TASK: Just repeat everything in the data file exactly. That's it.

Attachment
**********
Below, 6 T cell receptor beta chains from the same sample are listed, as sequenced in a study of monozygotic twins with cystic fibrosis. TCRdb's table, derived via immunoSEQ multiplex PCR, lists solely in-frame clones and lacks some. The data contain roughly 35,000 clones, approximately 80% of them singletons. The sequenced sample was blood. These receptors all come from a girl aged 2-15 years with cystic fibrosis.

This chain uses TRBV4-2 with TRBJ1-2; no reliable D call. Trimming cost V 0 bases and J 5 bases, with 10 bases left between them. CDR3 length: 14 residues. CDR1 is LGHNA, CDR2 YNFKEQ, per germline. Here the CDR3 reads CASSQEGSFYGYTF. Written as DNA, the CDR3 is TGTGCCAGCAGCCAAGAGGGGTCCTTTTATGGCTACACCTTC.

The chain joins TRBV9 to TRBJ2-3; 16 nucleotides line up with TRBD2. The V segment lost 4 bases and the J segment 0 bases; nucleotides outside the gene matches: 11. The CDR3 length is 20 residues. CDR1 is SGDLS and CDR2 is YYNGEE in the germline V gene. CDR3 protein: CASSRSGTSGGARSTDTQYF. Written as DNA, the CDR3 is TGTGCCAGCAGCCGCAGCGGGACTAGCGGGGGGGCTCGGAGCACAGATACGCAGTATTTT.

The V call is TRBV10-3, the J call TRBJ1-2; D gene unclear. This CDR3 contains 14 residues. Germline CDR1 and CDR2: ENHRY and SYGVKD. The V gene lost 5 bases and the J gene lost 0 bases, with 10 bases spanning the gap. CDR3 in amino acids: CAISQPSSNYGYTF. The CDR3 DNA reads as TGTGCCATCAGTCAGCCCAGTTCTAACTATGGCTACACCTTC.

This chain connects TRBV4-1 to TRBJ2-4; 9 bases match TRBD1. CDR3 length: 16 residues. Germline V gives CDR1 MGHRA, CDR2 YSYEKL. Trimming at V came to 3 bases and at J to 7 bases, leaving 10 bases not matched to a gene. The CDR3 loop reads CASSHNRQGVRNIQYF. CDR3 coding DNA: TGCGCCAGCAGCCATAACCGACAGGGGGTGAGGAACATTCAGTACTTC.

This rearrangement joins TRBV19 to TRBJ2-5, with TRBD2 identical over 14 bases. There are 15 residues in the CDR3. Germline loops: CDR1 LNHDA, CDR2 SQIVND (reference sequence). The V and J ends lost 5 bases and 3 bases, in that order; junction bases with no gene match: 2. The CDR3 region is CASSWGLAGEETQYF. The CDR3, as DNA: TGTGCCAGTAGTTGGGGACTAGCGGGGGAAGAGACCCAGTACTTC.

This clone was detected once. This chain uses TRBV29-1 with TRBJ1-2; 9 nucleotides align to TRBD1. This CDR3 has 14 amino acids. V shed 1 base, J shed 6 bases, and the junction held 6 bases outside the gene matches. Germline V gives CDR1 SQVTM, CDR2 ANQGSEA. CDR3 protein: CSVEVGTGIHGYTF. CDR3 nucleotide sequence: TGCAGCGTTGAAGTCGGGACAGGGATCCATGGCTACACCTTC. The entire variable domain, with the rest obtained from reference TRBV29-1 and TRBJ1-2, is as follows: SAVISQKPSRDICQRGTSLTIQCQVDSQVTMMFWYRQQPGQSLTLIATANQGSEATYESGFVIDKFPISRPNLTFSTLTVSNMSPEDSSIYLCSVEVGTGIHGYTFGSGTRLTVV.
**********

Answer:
Below, 6 T cell receptor beta chains from the same sample are listed, as sequenced in a study of monozygotic twins with cystic fibrosis. TCRdb's table, derived via immunoSEQ multiplex PCR, lists solely in-frame clones and lacks some. The data contain roughly 35,000 clones, approximately 80% of them singletons. The sequenced sample was blood. These receptors all come from a girl aged 2-15 years with cystic fibrosis.

This chain uses TRBV4-2 with TRBJ1-2; no reliable D call. Trimming cost V 0 bases and J 5 bases, with 10 bases left between them. CDR3 length: 14 residues. CDR1 is LGHNA, CDR2 YNFKEQ, per germline. Here the CDR3 reads CASSQEGSFYGYTF. Written as DNA, the CDR3 is TGTGCCAGCAGCCAAGAGGGGTCCTTTTATGGCTACACCTTC.

The chain joins TRBV9 to TRBJ2-3; 16 nucleotides line up with TRBD2. The V segment lost 4 bases and the J segment 0 bases; nucleotides outside the gene matches: 11. The CDR3 length is 20 residues. CDR1 is SGDLS and CDR2 is YYNGEE in the germline V gene. CDR3 protein: CASSRSGTSGGARSTDTQYF. Written as DNA, the CDR3 is TGTGCCAGCAGCCGCAGCGGGACTAGCGGGGGGGCTCGGAGCACAGATACGCAGTATTTT.

The V call is TRBV10-3, the J call TRBJ1-2; D gene unclear. This CDR3 contains 14 residues. Germline CDR1 and CDR2: ENHRY and SYGVKD. The V gene lost 5 bases and the J gene lost 0 bases, with 10 bases spanning the gap. CDR3 in amino acids: CAISQPSSNYGYTF. The CDR3 DNA reads as TGTGCCATCAGTCAGCCCAGTTCTAACTATGGCTACACCTTC.

This chain connects TRBV4-1 to TRBJ2-4; 9 bases match TRBD1. CDR3 length: 16 residues. Germline V gives CDR1 MGHRA, CDR2 YSYEKL. Trimming at V came to 3 bases and at J to 7 bases, leaving 10 bases not matched to a gene. The CDR3 loop reads CASSHNRQGVRNIQYF. CDR3 coding DNA: TGCGCCAGCAGCCATAACCGACAGGGGGTGAGGAACATTCAGTACTTC.

This rearrangement joins TRBV19 to TRBJ2-5, with TRBD2 identical over 14 bases. There are 15 residues in the CDR3. Germline loops: CDR1 LNHDA, CDR2 SQIVND (reference sequence). The V and J ends lost 5 bases and 3 bases, in that order; junction bases with no gene match: 2. The CDR3 region is CASSWGLAGEETQYF. The CDR3, as DNA: TGTGCCAGTAGTTGGGGACTAGCGGGGGAAGAGACCCAGTACTTC.

This clone was detected once. This chain uses TRBV29-1 with TRBJ1-2; 9 nucleotides align to TRBD1. This CDR3 has 14 amino acids. V shed 1 base, J shed 6 bases, and the junction held 6 bases outside the gene matches. Germline V gives CDR1 SQVTM, CDR2 ANQGSEA. CDR3 protein: CSVEVGTGIHGYTF. CDR3 nucleotide sequence: TGCAGCGTTGAAGTCGGGACAGGGATCCATGGCTACACCTTC. The entire variable domain, with the rest obtained from reference TRBV29-1 and TRBJ1-2, is as follows: SAVISQKPSRDICQRGTSLTIQCQVDSQVTMMFWYRQQPGQSLTLIATANQGSEATYESGFVIDKFPISRPNLTFSTLTVSNMSPEDSSIYLCSVEVGTGIHGYTFGSGTRLTVV.